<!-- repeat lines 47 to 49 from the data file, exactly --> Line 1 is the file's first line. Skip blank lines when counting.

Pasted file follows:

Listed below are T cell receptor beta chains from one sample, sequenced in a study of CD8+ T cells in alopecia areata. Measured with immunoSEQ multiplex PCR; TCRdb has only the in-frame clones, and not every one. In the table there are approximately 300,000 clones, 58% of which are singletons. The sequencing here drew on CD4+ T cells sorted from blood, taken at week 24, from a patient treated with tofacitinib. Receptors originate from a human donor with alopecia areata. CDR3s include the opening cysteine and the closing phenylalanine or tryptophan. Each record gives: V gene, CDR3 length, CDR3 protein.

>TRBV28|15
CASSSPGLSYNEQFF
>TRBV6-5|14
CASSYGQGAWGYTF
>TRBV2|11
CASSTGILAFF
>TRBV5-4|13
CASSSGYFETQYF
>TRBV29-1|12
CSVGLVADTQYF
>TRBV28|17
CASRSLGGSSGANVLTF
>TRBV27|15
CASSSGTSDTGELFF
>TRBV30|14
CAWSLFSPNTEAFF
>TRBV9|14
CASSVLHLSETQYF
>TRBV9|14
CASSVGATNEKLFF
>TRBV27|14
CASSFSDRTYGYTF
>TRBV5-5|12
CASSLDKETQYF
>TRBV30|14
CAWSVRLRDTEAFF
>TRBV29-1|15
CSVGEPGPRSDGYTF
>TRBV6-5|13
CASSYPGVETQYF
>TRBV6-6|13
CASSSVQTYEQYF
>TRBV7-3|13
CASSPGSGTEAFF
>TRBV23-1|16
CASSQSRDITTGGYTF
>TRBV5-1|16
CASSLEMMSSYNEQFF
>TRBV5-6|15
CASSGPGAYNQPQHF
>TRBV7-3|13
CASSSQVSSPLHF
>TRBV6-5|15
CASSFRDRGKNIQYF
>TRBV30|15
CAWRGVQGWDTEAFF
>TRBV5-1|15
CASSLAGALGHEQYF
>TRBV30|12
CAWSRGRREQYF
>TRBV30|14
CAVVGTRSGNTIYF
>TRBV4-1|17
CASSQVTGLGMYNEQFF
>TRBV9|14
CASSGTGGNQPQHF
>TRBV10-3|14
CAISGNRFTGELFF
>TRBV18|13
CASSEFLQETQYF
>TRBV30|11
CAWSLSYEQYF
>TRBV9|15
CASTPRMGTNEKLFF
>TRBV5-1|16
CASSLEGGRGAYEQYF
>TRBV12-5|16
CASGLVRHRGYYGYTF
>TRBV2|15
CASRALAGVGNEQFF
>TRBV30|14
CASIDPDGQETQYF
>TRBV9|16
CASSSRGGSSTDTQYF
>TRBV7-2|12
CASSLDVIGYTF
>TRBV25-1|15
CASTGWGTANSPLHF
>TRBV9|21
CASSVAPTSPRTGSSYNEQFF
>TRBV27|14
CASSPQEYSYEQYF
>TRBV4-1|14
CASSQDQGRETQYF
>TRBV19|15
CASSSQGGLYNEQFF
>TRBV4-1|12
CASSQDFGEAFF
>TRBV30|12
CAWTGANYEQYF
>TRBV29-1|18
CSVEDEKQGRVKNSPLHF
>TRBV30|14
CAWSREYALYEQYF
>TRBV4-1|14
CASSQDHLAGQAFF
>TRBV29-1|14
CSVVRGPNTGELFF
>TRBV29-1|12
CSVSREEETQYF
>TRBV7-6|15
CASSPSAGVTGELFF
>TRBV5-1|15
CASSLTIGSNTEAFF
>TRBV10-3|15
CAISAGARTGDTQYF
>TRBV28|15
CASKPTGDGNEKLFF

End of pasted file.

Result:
CAWRGVQGWDTEAFF
>TRBV5-1|15
CASSLAGALGHEQYF